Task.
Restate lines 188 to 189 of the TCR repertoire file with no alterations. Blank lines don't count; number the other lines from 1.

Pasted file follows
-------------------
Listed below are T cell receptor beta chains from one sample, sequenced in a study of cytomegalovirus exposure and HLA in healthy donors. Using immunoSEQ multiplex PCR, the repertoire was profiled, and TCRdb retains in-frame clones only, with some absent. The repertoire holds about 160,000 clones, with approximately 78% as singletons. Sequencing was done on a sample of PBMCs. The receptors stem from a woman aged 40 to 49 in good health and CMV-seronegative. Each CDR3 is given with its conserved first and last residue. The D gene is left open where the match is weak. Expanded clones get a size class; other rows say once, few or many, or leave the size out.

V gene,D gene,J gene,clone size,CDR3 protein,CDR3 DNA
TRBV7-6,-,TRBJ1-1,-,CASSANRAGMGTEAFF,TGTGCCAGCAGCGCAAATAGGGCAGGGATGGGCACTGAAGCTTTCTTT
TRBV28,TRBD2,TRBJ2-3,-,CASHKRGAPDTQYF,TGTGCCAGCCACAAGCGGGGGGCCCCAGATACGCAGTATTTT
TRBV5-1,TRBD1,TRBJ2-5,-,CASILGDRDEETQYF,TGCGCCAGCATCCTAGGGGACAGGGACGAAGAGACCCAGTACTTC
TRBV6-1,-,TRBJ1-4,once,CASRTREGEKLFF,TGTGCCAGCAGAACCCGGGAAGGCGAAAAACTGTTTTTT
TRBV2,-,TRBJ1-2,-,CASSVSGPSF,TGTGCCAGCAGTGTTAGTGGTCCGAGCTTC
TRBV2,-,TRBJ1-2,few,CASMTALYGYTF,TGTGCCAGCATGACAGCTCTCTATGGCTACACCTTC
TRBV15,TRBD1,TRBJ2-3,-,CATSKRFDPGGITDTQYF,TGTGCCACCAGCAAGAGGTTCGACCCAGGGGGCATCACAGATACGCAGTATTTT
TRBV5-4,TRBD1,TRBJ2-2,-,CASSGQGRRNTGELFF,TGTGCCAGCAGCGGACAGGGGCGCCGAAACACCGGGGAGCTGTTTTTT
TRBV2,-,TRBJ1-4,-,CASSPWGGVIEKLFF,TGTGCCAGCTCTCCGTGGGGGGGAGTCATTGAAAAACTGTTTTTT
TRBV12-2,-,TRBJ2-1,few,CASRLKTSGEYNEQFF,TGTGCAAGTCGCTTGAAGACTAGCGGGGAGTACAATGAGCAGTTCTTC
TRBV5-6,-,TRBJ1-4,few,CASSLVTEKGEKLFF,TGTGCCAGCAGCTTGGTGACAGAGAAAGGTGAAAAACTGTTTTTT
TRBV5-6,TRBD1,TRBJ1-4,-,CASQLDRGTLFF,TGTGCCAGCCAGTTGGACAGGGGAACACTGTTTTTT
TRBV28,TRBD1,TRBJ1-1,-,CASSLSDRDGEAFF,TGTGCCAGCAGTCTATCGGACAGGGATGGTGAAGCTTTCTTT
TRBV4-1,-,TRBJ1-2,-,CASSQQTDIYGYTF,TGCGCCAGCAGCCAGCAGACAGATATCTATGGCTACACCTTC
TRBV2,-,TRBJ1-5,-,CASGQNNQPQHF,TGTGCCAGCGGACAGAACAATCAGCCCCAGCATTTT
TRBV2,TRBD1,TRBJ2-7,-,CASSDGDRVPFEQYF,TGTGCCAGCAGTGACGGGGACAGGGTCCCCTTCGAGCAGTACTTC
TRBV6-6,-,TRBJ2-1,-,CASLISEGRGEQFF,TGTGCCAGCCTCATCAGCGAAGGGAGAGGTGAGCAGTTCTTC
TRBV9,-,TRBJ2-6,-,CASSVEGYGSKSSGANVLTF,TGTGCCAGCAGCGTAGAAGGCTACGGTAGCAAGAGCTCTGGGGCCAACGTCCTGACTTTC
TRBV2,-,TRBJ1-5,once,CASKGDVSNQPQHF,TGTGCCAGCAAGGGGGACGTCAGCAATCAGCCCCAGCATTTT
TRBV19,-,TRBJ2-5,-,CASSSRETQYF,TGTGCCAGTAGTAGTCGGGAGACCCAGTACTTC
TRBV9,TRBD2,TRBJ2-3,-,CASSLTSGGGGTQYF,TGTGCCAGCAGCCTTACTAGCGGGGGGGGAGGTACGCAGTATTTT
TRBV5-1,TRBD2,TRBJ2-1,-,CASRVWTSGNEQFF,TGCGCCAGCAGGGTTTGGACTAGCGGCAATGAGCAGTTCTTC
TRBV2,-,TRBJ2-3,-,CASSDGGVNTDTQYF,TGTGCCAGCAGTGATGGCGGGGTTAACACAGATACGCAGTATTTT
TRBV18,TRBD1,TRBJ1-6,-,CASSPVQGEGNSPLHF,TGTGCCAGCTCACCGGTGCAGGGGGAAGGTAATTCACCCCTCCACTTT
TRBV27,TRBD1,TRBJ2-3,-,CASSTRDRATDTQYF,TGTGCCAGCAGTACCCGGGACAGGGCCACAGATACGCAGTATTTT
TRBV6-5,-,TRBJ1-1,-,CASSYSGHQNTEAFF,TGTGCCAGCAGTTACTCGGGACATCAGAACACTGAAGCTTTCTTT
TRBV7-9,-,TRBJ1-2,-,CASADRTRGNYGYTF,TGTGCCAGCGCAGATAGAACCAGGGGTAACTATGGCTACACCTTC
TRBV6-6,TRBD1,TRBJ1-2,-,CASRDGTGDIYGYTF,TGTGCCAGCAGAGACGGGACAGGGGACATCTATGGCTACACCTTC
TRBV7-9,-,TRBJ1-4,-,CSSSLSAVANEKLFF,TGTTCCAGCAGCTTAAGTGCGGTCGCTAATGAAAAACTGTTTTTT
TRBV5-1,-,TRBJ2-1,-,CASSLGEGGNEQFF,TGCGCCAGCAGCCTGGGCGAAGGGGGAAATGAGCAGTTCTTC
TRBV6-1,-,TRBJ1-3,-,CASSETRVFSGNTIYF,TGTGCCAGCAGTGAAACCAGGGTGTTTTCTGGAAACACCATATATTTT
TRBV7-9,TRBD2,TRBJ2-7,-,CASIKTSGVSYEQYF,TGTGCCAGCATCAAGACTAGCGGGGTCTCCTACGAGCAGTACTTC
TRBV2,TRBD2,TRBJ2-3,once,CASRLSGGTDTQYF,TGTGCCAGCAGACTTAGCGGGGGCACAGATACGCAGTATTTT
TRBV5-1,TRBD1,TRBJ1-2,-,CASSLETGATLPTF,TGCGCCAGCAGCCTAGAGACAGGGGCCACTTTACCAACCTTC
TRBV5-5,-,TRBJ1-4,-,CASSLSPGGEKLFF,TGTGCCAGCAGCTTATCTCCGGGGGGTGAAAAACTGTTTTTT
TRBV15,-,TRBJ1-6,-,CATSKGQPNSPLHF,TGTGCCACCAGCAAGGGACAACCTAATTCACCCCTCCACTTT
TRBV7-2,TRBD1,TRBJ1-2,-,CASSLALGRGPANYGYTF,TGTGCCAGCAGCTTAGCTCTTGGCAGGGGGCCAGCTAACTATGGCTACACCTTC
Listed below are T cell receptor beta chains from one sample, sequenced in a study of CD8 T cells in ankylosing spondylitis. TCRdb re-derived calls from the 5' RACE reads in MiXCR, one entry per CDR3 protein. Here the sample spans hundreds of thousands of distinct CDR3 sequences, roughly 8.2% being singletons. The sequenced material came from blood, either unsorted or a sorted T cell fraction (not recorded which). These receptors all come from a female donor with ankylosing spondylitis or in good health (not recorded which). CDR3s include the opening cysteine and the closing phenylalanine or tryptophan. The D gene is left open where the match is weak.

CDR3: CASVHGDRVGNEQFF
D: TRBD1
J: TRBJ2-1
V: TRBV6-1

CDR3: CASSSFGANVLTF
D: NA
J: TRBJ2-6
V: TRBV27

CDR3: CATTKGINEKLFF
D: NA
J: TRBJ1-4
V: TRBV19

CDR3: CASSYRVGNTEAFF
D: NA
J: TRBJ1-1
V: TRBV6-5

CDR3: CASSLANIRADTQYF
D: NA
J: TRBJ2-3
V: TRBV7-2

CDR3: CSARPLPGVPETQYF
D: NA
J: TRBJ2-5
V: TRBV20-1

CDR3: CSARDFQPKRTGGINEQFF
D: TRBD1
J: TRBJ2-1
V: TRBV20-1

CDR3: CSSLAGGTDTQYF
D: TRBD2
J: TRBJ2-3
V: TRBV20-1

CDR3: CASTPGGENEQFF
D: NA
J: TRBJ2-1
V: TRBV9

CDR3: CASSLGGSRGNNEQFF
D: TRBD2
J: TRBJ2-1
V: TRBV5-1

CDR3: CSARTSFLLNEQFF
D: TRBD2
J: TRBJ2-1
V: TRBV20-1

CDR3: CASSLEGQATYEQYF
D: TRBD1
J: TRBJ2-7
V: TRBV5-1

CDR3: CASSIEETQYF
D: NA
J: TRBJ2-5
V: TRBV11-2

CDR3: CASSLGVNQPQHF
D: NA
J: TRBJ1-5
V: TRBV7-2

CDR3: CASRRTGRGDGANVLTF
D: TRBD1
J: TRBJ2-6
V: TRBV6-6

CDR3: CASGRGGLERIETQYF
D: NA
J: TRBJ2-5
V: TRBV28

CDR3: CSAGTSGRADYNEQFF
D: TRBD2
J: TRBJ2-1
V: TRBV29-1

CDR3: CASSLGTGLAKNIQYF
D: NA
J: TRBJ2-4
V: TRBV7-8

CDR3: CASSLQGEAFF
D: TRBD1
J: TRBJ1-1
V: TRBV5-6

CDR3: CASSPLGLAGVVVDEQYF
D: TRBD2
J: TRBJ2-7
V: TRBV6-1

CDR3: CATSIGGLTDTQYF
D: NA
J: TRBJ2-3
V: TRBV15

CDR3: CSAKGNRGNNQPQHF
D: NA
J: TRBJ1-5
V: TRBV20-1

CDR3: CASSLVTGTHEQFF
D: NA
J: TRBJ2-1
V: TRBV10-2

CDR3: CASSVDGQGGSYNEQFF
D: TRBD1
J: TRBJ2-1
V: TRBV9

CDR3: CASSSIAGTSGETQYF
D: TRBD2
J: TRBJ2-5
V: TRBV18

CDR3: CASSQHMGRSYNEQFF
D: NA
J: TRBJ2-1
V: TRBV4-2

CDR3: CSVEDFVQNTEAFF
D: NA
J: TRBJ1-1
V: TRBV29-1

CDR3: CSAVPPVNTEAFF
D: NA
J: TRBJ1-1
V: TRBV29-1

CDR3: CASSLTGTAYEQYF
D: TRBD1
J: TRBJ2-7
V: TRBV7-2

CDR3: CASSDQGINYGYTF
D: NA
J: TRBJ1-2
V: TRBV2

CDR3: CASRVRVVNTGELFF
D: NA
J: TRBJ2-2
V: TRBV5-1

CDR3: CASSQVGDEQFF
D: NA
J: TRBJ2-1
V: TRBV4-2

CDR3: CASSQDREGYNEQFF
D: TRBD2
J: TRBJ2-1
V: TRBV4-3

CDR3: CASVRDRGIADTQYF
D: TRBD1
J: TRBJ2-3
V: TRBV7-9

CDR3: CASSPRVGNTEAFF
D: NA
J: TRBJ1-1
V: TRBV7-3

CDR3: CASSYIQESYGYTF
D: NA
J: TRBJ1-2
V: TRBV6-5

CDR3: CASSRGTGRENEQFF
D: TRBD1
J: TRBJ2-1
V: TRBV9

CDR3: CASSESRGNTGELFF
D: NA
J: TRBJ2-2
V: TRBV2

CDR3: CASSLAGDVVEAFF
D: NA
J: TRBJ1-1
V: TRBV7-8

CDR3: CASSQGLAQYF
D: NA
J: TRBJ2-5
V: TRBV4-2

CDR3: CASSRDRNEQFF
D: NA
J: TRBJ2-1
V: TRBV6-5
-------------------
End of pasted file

V: TRBV9

CDR3: CASSESRGNTGELFF